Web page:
Since February, the EU has imposed sixth packages of sanctions against Russia, including targeted restrictive measures (individual sanctions), economic sanctions and diplomatic measures. The EU has also adopted sanctions against Belarus in response to its involvement in the invasion of Ukraine.
Since Russia’s recognition of the non-government-controlled areas of the Donetsk and Luhansk oblasts in Ukraine on 21 February 2022 and the unprovoked and unjustified invasion of Ukraine on 24 February 2022, the EU has imposed a series of new sanctions against Russia. Τhey add to existing measures imposed on Russia since 2014 following the annexation of Crimea and the non-implementation of the Minsk agreements.
Τhe European Council explains that the aim of the economic sanctions is to impose severe consequences on Russia for its actions and to effectively thwart Russian abilities to continue the aggression. As part of the economic sanctions, the EU has imposed a number of import and export restrictions on Russia. This means that European entities cannot sell certain products to Russia (export restrictions) and that Russian entities are not allowed to sell certain products to the EU (import restrictions).
The list of banned products is designed to maximise the negative impact of the sanctions for the Russian economy while limiting the consequences for EU businesses and citizens. The export and import restrictions exclude products primarily intended for consumption and products related to health, pharma, food and agriculture, in order not to harm the Russian population.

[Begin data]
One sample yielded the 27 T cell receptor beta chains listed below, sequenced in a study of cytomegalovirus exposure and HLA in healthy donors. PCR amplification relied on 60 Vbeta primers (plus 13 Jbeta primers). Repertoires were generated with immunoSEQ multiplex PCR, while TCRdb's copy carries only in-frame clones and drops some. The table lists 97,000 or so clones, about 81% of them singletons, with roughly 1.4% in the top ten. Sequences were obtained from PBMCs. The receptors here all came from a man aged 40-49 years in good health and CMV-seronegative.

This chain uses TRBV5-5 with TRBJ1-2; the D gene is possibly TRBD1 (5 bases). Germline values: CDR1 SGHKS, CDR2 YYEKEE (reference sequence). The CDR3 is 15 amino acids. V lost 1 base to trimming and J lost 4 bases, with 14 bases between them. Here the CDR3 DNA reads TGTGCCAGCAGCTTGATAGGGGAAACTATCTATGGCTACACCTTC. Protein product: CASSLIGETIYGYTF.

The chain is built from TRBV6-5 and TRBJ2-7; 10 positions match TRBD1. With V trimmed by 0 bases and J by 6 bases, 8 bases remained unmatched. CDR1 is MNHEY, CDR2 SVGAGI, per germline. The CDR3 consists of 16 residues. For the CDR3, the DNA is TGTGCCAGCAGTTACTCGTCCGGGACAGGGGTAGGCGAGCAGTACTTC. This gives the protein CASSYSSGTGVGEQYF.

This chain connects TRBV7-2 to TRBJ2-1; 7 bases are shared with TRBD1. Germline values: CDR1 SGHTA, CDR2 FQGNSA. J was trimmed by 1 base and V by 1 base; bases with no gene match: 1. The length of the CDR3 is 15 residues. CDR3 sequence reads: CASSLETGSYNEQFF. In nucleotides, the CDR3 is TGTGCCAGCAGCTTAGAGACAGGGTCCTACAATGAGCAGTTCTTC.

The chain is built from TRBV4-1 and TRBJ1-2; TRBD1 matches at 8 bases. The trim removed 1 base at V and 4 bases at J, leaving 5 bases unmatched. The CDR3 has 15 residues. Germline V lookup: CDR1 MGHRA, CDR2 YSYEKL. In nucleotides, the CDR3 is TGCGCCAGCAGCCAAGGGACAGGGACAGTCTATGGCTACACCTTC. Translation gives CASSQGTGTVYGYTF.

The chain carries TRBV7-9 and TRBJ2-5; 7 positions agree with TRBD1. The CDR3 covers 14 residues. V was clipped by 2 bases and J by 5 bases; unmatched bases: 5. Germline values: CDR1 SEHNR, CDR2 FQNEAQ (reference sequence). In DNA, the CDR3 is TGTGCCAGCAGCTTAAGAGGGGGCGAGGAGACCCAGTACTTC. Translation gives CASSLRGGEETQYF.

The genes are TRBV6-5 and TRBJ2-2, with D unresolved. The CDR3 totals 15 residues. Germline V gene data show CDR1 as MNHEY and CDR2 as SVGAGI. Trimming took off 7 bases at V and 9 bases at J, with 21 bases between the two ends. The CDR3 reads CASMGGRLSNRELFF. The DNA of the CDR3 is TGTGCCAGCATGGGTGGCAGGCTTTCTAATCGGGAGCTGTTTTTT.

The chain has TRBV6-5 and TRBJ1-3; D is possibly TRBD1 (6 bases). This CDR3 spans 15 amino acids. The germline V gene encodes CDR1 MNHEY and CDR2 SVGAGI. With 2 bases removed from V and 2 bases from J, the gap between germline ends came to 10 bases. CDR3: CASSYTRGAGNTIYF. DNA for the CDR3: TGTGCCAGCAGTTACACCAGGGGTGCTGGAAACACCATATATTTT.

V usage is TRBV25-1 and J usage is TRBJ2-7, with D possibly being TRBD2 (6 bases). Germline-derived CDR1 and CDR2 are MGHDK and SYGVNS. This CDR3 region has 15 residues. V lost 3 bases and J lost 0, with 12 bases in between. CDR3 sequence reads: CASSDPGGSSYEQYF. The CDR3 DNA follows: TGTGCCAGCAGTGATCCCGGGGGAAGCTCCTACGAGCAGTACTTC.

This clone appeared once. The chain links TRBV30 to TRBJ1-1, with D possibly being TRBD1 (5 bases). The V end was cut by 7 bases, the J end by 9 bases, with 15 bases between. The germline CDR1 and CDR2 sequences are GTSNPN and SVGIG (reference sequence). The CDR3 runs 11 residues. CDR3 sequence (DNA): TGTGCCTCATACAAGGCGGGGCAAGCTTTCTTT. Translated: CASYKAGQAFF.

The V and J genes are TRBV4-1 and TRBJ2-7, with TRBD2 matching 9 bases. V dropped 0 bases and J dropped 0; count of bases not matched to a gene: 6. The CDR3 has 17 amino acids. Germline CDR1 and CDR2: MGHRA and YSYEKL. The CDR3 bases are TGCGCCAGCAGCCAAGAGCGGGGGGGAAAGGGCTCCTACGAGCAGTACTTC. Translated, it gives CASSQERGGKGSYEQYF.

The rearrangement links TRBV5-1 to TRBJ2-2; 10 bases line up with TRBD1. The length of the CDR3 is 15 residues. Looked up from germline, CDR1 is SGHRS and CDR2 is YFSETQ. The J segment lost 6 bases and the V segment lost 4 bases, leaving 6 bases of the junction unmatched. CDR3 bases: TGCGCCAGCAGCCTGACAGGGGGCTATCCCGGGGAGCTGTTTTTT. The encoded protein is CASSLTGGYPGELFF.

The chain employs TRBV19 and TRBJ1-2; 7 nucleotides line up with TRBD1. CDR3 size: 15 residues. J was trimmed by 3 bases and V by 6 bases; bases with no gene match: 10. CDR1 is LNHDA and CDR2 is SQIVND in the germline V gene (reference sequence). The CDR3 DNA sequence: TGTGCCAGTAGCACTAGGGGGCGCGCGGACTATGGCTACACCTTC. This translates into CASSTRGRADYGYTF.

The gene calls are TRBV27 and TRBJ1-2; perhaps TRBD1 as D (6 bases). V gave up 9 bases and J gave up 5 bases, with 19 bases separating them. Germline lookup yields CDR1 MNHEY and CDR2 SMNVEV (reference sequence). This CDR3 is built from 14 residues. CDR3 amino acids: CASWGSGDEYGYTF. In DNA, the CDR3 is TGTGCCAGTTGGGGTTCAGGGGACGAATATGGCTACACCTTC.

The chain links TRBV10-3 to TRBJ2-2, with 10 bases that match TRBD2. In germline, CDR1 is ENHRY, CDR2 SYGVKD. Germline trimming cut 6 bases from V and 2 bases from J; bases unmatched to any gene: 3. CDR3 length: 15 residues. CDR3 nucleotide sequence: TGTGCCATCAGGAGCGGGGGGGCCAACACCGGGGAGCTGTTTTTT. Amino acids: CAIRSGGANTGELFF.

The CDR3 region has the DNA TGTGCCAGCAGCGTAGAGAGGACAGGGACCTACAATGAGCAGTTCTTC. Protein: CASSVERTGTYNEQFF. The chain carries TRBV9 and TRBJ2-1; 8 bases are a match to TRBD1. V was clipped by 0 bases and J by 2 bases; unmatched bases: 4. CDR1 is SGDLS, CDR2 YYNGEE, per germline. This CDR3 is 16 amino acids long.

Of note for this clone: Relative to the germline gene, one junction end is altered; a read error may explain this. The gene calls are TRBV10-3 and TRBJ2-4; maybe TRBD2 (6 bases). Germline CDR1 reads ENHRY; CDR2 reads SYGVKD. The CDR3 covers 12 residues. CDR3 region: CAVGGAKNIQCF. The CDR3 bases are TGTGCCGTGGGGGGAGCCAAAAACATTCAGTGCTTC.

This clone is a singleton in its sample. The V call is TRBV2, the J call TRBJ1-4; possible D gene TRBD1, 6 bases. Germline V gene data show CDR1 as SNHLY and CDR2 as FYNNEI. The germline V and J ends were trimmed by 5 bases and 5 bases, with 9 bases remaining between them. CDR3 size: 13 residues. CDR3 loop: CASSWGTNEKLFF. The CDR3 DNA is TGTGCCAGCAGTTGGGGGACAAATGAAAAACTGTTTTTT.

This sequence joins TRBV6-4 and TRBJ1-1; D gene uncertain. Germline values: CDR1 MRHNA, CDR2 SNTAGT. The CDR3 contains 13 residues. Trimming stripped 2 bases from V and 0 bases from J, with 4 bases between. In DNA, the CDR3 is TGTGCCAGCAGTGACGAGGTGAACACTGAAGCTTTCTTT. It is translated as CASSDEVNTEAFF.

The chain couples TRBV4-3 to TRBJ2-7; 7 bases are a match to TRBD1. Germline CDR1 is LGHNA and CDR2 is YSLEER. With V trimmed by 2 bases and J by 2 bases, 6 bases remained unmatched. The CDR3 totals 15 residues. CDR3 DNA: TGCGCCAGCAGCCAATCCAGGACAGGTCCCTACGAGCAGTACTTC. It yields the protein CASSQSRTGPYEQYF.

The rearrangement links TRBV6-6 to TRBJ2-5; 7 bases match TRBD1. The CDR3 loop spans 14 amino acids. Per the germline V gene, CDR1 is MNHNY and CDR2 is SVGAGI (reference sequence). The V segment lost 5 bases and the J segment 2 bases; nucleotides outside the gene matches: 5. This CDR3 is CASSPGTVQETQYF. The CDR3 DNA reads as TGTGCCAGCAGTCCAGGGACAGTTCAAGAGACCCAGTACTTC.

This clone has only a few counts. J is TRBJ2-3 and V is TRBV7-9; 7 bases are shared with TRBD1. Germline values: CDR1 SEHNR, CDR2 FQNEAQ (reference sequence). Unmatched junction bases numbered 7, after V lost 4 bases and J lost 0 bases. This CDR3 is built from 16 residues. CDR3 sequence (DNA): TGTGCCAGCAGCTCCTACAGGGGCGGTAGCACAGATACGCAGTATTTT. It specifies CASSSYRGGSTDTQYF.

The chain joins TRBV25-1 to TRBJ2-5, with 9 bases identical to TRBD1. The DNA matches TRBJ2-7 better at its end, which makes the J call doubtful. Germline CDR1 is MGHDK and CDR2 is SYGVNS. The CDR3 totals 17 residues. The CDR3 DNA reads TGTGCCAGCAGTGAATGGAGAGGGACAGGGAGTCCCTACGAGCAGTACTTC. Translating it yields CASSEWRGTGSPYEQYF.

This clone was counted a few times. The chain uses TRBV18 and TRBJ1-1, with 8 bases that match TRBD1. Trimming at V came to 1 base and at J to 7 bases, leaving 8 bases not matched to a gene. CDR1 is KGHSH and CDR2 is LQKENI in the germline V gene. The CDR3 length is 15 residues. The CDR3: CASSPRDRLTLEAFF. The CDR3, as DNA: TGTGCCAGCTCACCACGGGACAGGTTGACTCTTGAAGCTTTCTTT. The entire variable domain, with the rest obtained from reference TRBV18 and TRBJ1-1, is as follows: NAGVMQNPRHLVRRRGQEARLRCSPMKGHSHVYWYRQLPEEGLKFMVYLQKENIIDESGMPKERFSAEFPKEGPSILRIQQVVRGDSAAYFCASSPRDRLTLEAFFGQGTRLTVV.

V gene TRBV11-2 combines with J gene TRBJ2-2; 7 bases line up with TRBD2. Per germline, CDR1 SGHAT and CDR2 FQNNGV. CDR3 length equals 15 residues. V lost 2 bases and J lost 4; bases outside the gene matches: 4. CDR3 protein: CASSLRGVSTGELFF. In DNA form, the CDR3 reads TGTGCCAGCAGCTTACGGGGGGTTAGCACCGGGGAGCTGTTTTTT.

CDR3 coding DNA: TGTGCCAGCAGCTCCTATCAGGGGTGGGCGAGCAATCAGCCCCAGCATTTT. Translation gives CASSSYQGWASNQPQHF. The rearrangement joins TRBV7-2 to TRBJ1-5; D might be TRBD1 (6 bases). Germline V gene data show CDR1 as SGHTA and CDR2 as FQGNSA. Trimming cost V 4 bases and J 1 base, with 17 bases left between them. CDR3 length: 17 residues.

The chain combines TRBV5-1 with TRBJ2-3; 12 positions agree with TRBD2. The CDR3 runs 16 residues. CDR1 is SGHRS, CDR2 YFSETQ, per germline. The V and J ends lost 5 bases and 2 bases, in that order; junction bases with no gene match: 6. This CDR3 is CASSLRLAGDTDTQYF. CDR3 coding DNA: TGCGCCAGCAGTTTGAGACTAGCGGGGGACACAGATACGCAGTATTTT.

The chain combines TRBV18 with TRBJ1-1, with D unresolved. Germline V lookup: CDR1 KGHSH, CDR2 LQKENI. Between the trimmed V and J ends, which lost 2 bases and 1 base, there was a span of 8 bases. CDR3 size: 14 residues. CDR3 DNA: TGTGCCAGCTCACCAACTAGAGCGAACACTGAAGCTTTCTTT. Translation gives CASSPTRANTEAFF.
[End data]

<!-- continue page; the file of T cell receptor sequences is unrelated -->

With regards to maritime industry, the EU has closed its ports to Russia’s entire merchant fleet of over 2 800 vessels. However, the measure does not affect vessels carrying:
- pharmaceutical, medical, agricultural and food products
- humanitarian aid
- nuclear fuel and other goods necessary for the functioning of civil nuclear capabilities
- coal (until 10 August 2022, after which imports of coal into the EU will be banned)
The measure also does not affect vessels in need of assistance seeking a place of refuge, or vessels making an emergency port call for reasons of maritime safety or saving life at sea.
The ban will also apply to vessels that try to evade the sanctions by changing their Russian flag or registration to that of another state. Port authorities can identify an attempt to reflag or change registration by checking a vessel’s IMO number (the unique identification number assigned on behalf of the International Maritime Organization).
Leave a Reply